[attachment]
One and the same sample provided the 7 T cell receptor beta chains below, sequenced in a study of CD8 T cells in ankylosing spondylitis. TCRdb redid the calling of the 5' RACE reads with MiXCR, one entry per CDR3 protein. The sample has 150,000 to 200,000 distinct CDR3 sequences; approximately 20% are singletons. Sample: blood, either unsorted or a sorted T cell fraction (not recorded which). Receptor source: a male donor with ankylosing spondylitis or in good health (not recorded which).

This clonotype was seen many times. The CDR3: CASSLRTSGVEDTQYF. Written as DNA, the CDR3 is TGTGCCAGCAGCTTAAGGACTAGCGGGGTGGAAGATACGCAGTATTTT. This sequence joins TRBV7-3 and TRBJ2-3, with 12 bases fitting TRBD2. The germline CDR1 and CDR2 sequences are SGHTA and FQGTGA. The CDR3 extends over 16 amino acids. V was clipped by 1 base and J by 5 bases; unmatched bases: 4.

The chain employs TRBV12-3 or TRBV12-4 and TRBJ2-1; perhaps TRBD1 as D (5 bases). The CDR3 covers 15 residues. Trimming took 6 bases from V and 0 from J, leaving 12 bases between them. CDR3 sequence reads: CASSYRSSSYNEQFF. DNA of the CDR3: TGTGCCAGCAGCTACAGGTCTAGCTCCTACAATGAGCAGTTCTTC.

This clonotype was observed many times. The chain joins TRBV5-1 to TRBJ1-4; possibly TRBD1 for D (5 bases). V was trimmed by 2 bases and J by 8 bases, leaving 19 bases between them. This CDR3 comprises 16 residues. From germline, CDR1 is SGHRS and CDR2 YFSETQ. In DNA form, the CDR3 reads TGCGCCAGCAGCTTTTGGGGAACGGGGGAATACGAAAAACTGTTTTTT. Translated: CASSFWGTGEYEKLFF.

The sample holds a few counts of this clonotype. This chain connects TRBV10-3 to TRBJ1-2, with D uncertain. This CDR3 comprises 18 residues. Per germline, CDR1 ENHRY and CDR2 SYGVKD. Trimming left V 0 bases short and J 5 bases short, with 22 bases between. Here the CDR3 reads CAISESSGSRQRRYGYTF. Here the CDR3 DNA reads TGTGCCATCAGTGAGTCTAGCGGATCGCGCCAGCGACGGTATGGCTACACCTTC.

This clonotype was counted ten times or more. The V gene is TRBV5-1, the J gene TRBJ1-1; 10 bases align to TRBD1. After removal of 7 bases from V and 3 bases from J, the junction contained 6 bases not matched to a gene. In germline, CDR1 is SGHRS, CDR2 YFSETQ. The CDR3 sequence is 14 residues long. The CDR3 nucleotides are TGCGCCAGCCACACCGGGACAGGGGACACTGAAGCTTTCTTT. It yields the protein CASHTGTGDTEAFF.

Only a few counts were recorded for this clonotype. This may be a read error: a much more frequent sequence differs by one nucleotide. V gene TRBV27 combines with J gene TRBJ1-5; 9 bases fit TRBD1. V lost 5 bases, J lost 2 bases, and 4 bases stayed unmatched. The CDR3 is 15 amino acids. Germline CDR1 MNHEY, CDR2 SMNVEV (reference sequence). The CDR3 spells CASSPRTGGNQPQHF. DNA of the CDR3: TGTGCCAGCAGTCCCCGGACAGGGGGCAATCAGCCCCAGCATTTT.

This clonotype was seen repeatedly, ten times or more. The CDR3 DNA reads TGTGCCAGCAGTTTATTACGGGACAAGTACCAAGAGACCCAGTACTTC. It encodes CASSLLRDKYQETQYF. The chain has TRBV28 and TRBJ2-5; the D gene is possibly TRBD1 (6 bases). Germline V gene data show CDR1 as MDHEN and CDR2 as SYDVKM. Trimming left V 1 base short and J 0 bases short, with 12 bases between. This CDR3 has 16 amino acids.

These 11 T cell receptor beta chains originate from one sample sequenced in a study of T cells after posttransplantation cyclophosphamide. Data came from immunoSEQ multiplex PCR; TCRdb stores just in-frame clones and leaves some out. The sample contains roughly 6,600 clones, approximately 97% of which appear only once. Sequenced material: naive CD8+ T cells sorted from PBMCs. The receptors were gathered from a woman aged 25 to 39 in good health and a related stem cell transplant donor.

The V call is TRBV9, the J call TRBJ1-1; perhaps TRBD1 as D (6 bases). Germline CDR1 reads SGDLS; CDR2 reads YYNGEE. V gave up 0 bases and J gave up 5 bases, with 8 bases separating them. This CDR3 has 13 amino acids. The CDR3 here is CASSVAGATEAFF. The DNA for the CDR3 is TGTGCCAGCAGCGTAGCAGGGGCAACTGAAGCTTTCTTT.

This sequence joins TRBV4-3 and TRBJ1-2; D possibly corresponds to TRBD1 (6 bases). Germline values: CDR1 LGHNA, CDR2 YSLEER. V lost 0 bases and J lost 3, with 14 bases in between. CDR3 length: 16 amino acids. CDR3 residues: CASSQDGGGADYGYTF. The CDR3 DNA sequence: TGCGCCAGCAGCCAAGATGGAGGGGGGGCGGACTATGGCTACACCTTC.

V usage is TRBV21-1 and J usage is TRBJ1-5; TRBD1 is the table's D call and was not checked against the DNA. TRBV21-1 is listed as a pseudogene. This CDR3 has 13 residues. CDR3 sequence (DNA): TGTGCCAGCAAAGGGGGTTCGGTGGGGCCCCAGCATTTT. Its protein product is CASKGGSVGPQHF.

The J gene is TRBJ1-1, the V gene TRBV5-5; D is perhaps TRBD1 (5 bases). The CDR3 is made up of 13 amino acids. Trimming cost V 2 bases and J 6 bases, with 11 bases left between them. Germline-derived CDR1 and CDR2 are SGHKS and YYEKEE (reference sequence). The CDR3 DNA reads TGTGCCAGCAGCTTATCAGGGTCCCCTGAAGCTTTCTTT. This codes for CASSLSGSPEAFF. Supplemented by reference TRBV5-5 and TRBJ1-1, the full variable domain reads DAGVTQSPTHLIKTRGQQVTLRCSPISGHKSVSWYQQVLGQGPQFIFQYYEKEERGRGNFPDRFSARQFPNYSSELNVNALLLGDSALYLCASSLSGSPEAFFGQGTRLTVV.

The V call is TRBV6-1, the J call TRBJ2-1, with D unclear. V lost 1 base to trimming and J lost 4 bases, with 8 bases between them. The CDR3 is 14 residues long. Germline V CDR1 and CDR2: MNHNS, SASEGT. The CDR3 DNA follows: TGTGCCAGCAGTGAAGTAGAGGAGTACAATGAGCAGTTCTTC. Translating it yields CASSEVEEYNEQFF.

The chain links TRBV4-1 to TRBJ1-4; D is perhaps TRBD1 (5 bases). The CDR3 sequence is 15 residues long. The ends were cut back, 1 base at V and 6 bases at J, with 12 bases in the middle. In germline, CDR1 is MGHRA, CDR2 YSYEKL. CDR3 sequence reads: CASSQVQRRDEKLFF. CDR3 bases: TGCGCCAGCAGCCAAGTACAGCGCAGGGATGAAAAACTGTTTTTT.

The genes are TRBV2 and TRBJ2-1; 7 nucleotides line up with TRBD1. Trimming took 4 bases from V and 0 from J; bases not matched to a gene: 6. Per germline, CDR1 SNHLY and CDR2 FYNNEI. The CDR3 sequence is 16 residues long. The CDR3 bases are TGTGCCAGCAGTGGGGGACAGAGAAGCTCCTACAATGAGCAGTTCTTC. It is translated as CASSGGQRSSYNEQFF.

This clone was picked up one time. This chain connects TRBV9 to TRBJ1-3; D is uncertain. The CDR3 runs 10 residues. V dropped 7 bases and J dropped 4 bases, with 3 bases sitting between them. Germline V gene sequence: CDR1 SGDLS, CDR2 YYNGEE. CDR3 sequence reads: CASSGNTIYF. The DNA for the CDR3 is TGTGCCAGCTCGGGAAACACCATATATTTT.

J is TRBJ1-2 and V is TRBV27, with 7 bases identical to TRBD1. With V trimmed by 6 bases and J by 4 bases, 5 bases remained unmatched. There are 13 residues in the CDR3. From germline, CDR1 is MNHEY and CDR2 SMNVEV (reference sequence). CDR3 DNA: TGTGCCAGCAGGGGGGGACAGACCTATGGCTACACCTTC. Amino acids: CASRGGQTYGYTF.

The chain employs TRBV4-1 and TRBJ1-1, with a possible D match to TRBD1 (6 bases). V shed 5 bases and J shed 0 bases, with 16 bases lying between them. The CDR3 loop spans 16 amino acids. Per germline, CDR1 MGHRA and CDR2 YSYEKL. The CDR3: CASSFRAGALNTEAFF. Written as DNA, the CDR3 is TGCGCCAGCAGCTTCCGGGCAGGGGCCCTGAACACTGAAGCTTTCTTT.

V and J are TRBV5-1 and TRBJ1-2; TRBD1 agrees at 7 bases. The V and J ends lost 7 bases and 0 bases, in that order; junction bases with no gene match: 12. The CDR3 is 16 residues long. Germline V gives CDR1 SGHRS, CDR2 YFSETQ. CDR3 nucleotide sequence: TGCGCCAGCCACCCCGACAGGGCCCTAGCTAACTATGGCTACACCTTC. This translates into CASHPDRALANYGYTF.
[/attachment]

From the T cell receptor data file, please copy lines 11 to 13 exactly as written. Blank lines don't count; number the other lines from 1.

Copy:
This sequence joins TRBV4-3 and TRBJ1-2; D possibly corresponds to TRBD1 (6 bases). Germline values: CDR1 LGHNA, CDR2 YSLEER. V lost 0 bases and J lost 3, with 14 bases in between. CDR3 length: 16 amino acids. CDR3 residues: CASSQDGGGADYGYTF. The CDR3 DNA sequence: TGCGCCAGCAGCCAAGATGGAGGGGGGGCGGACTATGGCTACACCTTC.

V usage is TRBV21-1 and J usage is TRBJ1-5; TRBD1 is the table's D call and was not checked against the DNA. TRBV21-1 is listed as a pseudogene. This CDR3 has 13 residues. CDR3 sequence (DNA): TGTGCCAGCAAAGGGGGTTCGGTGGGGCCCCAGCATTTT. Its protein product is CASKGGSVGPQHF.

The J gene is TRBJ1-1, the V gene TRBV5-5; D is perhaps TRBD1 (5 bases). The CDR3 is made up of 13 amino acids. Trimming cost V 2 bases and J 6 bases, with 11 bases left between them. Germline-derived CDR1 and CDR2 are SGHKS and YYEKEE (reference sequence). The CDR3 DNA reads TGTGCCAGCAGCTTATCAGGGTCCCCTGAAGCTTTCTTT. This codes for CASSLSGSPEAFF. Supplemented by reference TRBV5-5 and TRBJ1-1, the full variable domain reads DAGVTQSPTHLIKTRGQQVTLRCSPISGHKSVSWYQQVLGQGPQFIFQYYEKEERGRGNFPDRFSARQFPNYSSELNVNALLLGDSALYLCASSLSGSPEAFFGQGTRLTVV.